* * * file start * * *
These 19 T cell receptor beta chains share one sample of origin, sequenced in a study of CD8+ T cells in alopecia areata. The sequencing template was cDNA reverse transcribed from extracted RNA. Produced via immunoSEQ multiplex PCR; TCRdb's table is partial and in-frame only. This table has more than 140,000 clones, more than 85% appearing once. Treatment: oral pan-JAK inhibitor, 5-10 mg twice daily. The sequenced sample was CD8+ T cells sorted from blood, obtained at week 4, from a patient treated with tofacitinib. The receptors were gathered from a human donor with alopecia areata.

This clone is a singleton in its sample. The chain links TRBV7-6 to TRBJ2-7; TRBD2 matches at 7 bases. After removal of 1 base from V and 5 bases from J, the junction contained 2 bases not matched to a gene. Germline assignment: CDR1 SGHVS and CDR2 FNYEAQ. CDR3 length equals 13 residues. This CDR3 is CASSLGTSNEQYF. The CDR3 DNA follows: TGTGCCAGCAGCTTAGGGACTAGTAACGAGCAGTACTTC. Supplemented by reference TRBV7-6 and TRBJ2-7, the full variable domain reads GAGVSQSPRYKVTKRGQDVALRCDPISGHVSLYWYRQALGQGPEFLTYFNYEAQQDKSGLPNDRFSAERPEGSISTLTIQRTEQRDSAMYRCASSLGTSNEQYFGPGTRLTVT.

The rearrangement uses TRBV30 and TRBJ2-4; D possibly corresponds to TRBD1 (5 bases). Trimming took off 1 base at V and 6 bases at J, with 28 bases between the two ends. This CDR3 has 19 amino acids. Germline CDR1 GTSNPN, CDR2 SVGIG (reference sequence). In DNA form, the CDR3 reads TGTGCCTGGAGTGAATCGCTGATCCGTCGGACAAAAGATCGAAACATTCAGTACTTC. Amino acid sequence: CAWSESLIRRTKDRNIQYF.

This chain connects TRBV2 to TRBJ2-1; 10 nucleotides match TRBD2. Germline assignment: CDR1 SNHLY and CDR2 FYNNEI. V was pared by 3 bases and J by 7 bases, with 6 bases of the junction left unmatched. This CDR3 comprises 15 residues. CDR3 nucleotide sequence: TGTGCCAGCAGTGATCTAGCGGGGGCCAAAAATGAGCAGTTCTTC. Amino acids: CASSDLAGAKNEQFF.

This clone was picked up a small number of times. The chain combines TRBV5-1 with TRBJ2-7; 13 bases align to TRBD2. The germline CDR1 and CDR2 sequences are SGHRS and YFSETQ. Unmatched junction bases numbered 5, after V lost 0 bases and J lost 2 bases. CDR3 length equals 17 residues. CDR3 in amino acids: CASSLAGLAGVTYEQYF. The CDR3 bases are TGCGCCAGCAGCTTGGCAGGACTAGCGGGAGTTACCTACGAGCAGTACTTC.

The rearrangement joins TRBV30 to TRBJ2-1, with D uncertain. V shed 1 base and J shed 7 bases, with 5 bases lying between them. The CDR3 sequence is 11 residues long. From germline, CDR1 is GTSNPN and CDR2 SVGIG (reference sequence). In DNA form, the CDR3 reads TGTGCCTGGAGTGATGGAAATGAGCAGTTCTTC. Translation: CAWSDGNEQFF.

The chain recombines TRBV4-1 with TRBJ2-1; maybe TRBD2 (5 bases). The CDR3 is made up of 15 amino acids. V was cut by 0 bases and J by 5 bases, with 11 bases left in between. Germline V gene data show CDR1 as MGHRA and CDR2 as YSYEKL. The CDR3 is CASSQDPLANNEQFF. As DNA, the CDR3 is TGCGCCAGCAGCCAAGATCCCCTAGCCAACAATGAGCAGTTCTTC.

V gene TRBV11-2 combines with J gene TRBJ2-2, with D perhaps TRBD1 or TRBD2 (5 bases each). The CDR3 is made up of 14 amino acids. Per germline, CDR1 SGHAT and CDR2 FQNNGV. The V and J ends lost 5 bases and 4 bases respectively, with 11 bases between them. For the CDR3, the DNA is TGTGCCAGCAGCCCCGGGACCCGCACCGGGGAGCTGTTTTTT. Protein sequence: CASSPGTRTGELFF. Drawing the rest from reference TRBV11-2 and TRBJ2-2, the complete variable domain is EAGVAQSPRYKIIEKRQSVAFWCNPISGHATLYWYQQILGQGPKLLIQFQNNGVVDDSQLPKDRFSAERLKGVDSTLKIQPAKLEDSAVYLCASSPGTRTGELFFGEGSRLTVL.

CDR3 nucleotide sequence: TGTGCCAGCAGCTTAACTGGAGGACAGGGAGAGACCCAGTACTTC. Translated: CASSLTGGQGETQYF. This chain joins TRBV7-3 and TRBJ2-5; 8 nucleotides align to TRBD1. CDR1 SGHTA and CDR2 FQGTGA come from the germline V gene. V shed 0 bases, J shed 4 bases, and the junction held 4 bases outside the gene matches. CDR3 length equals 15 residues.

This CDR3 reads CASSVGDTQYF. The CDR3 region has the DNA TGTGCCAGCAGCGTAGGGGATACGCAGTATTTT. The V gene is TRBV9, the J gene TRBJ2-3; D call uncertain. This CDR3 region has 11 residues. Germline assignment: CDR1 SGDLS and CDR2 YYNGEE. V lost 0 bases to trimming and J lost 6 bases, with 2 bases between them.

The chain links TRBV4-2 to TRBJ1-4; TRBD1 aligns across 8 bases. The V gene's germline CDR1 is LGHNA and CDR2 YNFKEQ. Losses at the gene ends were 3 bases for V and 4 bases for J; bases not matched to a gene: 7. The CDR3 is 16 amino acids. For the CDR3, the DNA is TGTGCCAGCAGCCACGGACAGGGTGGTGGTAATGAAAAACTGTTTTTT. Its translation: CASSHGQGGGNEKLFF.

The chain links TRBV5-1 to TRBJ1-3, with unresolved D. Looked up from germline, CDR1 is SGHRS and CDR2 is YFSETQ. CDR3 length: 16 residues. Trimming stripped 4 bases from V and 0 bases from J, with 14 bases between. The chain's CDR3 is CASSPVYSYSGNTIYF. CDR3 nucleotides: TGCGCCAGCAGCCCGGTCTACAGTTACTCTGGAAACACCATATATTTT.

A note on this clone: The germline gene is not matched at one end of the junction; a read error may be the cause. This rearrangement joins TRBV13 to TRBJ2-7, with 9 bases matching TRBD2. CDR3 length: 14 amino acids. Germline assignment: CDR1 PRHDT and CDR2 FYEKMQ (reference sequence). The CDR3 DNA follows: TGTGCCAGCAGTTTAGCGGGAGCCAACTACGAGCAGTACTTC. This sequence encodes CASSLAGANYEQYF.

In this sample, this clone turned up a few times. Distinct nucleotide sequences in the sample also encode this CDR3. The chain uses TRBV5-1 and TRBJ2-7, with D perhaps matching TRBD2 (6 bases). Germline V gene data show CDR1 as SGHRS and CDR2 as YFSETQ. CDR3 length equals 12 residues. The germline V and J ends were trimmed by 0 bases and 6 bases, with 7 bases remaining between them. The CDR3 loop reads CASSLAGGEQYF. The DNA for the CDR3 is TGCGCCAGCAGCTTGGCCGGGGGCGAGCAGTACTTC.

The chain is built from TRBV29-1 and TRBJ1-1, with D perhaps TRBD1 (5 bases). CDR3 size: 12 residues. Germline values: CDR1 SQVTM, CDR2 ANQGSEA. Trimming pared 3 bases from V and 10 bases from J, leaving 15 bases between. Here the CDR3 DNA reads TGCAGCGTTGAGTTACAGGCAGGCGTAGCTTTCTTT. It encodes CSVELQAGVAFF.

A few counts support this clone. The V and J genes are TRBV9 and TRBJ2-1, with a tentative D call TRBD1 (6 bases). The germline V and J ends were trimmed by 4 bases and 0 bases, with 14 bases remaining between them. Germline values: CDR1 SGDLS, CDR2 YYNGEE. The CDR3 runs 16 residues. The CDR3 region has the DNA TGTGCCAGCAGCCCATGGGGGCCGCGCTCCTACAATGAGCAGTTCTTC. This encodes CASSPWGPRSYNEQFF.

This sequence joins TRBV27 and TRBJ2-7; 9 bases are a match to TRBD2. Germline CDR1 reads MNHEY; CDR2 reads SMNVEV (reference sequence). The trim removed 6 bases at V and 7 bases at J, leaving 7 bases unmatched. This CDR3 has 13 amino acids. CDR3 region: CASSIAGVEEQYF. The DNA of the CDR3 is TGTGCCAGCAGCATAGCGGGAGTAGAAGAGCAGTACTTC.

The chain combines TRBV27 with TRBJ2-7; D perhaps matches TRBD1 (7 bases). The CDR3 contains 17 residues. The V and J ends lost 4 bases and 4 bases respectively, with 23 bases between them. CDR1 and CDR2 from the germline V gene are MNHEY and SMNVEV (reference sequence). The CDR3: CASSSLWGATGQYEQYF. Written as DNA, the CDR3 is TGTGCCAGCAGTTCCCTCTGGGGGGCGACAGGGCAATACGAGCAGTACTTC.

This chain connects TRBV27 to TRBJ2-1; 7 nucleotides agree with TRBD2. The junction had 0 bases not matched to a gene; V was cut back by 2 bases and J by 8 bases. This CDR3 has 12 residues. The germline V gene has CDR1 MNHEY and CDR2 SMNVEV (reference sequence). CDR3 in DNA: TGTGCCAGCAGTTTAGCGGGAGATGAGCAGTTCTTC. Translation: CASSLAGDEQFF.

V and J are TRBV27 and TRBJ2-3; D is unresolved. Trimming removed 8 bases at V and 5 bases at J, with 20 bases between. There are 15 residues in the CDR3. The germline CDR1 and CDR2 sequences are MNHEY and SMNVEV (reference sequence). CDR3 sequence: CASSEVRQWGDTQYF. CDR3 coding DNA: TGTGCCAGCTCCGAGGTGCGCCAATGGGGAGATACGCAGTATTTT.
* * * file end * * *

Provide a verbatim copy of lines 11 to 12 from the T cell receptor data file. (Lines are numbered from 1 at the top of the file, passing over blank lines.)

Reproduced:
The chain links TRBV4-2 to TRBJ1-4; TRBD1 aligns across 8 bases. The V gene's germline CDR1 is LGHNA and CDR2 YNFKEQ. Losses at the gene ends were 3 bases for V and 4 bases for J; bases not matched to a gene: 7. The CDR3 is 16 amino acids. For the CDR3, the DNA is TGTGCCAGCAGCCACGGACAGGGTGGTGGTAATGAAAAACTGTTTTTT. Its translation: CASSHGQGGGNEKLFF.

The chain links TRBV5-1 to TRBJ1-3, with unresolved D. Looked up from germline, CDR1 is SGHRS and CDR2 is YFSETQ. CDR3 length: 16 residues. Trimming stripped 4 bases from V and 0 bases from J, with 14 bases between. The chain's CDR3 is CASSPVYSYSGNTIYF. CDR3 nucleotides: TGCGCCAGCAGCCCGGTCTACAGTTACTCTGGAAACACCATATATTTT.